BIOTIC Species Information for Psammechinus miliaris
|Researched by||Lizzie Tyler||Data supplied by||University of Sheffield|
|Refereed by||This information is not refereed.|
|Reproductive Season||June to August in UK||Reproductive Location||Water column|
|Reproductive frequency||Annual protracted||Regeneration potential||No|
|Life span||6-10 years||Age at reproductive maturity||1 year|
|Generation time||1 year||Fecundity||2500000|
|Egg/propagule size||Fertilization type||External|
|Reproduction Preferences Additional Information||Longevity
Gage (1991) tried to use skeletal growth bands to estimate the age of urchins but this approach proved to be difficult to use in older specimens due to the proximity of growth lines during slow growth in older individuals. Bull, (1939) estimated longevity to be up to 6 years, Jensen, (1969) up to 8 years and Alain, (1978) up to 10 or 12 years.
Elmhirst (1922; cited in Gage, 1991) noted that maturity was reached in the first year after settlement. In contrast, Jensen (1969) found 75 % of one year old urchins to have immature gonads in their first summer. However, Kelly (2001) noted that one year old Psammechinus miliaris produced viable gametes and were able to breed in the laboratory.
Spawning (see additional images)
Individuals have been recorded as having ripe gonads from as early as February to as late as November (Orton, 1923; Sukarno et al., 1979; Mortensen, 1927). Actual breeding occurs in spring and early summer (Mortensen, 1927; Sukarno et al., 1979; Kelly, 2000). Psammechinus miliaris is a broadcast spawner (Massin, 1999(b)). The spawning period has been reported to be June to August in the Clyde Sea area (Elmhirst, 1922); June to October near Bergen, Norway (Runnström, 1925; cited in Lindahl & Runnström, 1929); June to October and May to October in West Norway and Denmark (Jensen, 1969); and July and August on the west coast of Scotland (Comely, 1979). Psammechinus miliaris from two typical habitats (littoral and sublittoral) on the west coast of Scotland had a defined annual cycle of gametogenesis with a single spawning period (Kelly, 2000) and gonad indices that peaked in June and July.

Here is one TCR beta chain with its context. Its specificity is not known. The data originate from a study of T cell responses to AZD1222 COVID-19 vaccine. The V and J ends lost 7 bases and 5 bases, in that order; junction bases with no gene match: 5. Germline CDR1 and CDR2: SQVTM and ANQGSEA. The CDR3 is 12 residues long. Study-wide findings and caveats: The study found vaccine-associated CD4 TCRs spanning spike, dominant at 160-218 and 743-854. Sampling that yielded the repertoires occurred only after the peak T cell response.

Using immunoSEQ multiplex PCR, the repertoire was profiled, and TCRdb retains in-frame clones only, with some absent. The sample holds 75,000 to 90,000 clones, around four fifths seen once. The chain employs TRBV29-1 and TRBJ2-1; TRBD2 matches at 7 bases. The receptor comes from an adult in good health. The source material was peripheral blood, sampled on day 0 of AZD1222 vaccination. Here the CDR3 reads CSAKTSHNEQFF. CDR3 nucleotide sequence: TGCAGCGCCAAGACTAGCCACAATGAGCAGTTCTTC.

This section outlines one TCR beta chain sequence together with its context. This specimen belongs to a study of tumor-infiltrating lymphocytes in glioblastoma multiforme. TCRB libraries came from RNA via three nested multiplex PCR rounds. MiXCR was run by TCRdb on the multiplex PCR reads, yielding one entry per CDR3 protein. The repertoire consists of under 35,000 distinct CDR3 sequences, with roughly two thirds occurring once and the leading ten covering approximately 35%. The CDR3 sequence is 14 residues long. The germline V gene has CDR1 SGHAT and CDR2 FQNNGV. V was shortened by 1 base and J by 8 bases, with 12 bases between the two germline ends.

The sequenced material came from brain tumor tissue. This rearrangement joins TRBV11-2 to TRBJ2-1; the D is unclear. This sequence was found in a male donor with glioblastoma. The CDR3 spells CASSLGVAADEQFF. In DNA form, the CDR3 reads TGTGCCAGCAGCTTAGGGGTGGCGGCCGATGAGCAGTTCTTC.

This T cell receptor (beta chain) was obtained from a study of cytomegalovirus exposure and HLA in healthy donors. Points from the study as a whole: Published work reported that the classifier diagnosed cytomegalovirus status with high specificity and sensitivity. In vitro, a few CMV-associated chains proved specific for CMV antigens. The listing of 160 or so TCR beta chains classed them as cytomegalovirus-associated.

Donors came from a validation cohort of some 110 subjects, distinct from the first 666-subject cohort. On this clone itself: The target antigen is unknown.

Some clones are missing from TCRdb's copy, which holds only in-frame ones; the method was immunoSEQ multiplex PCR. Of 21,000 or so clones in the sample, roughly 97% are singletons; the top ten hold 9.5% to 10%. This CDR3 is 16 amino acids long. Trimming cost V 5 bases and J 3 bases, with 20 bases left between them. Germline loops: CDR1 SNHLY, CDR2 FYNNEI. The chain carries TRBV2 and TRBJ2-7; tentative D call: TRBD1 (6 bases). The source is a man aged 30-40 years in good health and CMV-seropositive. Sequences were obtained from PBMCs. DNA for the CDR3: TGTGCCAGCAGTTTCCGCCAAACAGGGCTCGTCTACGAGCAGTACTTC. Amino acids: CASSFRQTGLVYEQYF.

Estimates of fecundity suggest that females produce between 80,000 and 2,500,000 eggs in a single spawning event (Dr Maeve Kelly, unpublished observations). Breeding probably occurs over a couple of months (Kelly, 2000) but whether individuals breed for this entire period or whether this duration is for a whole population is uncertain. Orton (1923) suggests there is no evidence for collective spawning.
|Reproduction References||Gage, 1991, Orton, 1923, Allain, 1978, Sukarno et al., 1979, Mortensen, 1927, Jensen, 1969, Massin, 1999(b), Bull, 1939, MacBride, 1903, Boolootian, 1966, Kelly & Cook, 2001, Kelly, 2001, Kelly, 2000, Lindahl & Runnström, 1929, Comely, 1979, Kelly et al., 2000, Hinegardner, 1969, Leighton, 1995, Elmhirst, 1922, Cook et al., 2000, Pantazis, 2000, Julie Bremner, unpub data,|